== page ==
Universalism believes in dogmas while particularism believes in solutions according to the situation.
Individualism refers to independence while communitarianism refers to group loyalty, similar to that defined by Hofstede.
Specifics tend to keep professionalism and personal relationships separate while diffuse side consider personal relations a must for professional and business growth.
Neutral people hide their emotions and feelings and take decisions on the basis of logic and reasoning while emotional people base their actions on feeling and emotions.
Achievement refers to people who gain status due to their achievement and their results while ascription side think that they are what is their status and not what they do.
Sequential phase their activities in a timed manner whereas synchronous do multiple jobs simultaneously.
People with internal direction believe in their actions and tend to take risks while people with outer direction remain submissive under destiny and tend to avoid risks and conflicts.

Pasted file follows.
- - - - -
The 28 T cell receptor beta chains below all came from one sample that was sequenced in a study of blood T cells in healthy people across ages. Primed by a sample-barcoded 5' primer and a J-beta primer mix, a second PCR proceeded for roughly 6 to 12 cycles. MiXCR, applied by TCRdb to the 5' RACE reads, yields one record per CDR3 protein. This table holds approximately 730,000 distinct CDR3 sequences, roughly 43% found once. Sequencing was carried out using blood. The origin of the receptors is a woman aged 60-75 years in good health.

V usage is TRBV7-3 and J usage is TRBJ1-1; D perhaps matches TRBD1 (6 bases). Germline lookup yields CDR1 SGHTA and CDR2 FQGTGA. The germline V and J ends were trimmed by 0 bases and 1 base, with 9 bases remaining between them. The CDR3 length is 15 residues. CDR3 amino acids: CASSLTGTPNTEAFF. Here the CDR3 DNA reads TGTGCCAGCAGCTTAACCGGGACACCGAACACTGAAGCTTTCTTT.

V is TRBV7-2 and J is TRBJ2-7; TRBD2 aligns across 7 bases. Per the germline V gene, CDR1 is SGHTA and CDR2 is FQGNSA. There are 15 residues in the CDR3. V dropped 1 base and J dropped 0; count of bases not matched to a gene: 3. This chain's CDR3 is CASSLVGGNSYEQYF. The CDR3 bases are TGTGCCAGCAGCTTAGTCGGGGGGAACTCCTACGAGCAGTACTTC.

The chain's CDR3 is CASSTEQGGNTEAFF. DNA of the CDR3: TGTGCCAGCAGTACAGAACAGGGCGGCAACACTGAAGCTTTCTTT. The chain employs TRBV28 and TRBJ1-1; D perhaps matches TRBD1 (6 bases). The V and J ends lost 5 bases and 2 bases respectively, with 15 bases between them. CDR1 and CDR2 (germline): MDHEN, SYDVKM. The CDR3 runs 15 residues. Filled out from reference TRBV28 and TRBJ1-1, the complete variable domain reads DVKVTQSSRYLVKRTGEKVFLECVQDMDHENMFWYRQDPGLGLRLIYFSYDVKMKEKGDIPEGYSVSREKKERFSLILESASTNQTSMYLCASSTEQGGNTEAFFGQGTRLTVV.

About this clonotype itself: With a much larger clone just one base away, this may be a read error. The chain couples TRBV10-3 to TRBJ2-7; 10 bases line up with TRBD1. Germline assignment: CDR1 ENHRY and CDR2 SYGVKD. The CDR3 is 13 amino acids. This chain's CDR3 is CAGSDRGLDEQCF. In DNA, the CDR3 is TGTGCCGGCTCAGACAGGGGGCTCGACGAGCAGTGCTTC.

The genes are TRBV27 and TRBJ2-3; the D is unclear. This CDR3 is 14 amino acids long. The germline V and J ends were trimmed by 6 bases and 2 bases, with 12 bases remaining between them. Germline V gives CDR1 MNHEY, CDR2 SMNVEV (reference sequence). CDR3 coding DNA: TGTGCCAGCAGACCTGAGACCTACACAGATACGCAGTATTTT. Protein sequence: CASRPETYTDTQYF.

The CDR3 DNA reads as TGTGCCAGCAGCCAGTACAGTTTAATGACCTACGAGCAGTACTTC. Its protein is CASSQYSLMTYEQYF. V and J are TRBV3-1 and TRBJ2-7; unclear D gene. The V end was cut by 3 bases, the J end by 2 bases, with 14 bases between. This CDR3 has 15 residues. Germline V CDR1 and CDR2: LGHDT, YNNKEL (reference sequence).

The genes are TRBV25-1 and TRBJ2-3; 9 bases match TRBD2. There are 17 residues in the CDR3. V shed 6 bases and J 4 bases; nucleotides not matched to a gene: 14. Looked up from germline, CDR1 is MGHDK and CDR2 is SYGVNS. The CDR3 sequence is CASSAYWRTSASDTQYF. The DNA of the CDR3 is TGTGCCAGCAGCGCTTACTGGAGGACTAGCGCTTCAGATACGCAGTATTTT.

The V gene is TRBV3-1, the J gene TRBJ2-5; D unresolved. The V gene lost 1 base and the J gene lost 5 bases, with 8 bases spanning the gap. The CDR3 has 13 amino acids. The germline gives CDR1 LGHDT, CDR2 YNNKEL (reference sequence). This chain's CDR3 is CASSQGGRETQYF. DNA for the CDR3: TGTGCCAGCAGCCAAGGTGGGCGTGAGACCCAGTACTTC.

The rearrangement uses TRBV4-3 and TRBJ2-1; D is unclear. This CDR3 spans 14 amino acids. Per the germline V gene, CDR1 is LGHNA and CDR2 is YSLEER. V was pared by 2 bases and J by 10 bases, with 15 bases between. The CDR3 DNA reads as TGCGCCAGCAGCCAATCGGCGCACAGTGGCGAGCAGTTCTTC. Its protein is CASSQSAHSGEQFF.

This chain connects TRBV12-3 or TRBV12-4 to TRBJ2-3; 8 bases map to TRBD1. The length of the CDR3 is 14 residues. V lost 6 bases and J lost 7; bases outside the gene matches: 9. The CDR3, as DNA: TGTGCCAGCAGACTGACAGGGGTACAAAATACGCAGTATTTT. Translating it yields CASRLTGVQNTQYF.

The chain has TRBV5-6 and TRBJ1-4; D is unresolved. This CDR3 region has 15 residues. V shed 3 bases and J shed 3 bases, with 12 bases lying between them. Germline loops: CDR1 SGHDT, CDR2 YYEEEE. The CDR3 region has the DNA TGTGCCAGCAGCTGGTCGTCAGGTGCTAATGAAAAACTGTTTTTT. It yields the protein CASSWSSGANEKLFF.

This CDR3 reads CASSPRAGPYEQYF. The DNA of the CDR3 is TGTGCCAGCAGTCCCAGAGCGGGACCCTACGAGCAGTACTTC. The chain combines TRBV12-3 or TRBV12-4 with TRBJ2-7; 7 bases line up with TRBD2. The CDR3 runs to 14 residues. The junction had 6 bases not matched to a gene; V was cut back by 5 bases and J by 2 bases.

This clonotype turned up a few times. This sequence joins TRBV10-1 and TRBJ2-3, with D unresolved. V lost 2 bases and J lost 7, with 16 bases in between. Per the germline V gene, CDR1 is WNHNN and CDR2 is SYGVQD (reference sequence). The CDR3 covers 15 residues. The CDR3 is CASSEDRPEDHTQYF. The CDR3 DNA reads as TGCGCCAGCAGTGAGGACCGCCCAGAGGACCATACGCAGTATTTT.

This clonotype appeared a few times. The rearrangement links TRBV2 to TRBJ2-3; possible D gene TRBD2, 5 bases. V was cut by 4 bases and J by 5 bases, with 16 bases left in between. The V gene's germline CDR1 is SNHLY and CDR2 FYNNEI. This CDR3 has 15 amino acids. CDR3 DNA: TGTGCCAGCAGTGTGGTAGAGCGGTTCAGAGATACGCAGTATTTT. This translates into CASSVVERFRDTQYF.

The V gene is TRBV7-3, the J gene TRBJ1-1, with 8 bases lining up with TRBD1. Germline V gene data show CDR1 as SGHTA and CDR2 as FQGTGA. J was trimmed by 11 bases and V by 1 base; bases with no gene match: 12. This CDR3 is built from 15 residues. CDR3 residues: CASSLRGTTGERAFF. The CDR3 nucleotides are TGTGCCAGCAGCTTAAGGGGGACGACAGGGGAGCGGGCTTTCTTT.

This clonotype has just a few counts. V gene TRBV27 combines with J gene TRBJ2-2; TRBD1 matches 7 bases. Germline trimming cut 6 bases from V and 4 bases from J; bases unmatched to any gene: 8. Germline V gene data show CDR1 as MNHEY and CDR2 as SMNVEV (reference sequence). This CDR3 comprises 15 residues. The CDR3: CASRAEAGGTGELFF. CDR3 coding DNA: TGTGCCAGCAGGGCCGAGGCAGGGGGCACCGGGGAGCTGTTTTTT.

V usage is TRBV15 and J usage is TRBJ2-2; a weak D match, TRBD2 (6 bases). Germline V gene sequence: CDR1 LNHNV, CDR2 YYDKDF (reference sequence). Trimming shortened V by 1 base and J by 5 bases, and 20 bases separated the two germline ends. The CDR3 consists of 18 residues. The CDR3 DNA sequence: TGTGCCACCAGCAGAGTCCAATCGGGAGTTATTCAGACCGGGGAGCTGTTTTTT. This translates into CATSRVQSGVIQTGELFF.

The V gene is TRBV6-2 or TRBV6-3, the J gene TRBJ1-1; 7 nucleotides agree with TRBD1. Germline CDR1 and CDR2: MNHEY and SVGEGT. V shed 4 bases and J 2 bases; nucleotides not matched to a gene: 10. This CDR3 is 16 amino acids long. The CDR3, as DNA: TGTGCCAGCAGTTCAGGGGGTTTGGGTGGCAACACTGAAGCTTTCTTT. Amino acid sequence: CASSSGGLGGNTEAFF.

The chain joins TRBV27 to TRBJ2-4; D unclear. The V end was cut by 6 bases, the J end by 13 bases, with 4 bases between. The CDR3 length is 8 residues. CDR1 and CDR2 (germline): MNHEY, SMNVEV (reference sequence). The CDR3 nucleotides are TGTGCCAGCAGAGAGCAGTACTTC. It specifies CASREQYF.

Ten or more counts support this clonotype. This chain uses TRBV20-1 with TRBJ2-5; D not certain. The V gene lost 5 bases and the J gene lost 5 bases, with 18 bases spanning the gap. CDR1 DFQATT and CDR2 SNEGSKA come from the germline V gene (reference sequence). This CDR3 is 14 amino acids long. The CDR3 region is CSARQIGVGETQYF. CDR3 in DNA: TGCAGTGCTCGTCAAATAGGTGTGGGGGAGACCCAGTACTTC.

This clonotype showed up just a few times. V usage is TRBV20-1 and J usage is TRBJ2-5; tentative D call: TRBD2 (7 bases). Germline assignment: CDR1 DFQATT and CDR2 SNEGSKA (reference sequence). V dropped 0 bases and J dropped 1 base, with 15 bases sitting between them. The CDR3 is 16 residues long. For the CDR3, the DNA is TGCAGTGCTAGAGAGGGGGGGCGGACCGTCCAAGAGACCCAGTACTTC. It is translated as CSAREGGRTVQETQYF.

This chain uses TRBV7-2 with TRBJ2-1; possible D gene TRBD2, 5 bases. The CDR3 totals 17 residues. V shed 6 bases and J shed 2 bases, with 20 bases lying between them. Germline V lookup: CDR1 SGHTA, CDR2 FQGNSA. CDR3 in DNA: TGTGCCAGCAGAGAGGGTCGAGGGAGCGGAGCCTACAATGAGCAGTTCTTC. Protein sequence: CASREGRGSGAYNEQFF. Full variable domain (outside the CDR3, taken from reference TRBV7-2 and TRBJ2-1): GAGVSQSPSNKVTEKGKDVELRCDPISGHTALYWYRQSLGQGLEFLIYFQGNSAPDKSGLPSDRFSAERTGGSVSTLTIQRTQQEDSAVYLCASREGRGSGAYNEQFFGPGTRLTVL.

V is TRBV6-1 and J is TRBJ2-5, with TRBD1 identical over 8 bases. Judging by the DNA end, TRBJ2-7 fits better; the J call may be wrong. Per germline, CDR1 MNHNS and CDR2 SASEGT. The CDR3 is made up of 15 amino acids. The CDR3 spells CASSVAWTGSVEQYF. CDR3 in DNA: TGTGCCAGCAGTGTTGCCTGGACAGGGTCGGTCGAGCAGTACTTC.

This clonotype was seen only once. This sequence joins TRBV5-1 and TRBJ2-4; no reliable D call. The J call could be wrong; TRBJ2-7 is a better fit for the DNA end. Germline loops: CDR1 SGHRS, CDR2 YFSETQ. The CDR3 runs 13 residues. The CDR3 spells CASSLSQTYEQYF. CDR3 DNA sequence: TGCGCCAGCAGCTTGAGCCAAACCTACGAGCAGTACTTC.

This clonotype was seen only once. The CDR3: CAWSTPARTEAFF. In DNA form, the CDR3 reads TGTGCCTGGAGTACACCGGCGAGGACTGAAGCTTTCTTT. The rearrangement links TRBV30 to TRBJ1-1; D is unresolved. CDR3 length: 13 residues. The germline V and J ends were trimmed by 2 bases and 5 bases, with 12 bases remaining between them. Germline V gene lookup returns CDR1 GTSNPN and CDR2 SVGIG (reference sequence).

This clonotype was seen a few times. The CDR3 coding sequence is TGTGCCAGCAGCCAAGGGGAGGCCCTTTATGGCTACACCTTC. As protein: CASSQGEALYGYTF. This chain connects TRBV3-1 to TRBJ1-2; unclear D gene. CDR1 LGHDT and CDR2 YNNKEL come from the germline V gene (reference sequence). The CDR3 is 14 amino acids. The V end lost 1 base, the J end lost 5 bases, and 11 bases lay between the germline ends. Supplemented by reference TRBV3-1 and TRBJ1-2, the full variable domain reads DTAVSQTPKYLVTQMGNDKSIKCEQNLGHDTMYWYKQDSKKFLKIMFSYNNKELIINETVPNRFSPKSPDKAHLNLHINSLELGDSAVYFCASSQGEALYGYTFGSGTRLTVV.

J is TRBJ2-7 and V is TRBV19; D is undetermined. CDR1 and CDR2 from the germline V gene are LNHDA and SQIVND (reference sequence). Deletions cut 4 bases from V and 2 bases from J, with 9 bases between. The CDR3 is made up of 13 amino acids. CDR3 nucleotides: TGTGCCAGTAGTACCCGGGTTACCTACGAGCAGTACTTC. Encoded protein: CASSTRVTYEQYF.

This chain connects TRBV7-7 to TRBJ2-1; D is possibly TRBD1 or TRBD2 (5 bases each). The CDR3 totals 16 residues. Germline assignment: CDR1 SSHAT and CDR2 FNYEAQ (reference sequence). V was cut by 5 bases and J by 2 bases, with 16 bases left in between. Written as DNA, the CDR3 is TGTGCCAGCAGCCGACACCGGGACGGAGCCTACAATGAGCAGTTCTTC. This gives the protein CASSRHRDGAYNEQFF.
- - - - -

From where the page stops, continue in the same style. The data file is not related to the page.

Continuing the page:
Wibbeke and MacArthur (2013) studied the cross cultural leadership competencies called geoleadership that explain the leadership competencies of a person in culturally diverse environment. These dimensions include
Careful leaders links the processes with the individual interests of the people in team.
Leaders develop active relationships with people from different cultures.
Leader with a conscious mind would be aware of the strength and weakness of the own culture and would not try to implement own cultural values to the others.
A leader would understating the contrast in what motivates one particular group of people and what motivational techniques are applicable to others and thus would adjust his behavior.
Leader would analyze the situation in its context and would develop a specific approach.
The leader can adapt to changing environments and the changes that these introduce to the current practices and processes.
A capable leader has the skills to develop strong professional relationships based on trust and respect with people from other cultures across the horizontal and vertical hierarchy of the organization.
The cultural diversity, if not managed properly, may lead to confusion and conflicts among the members of the team and thus would compromise the project objectives.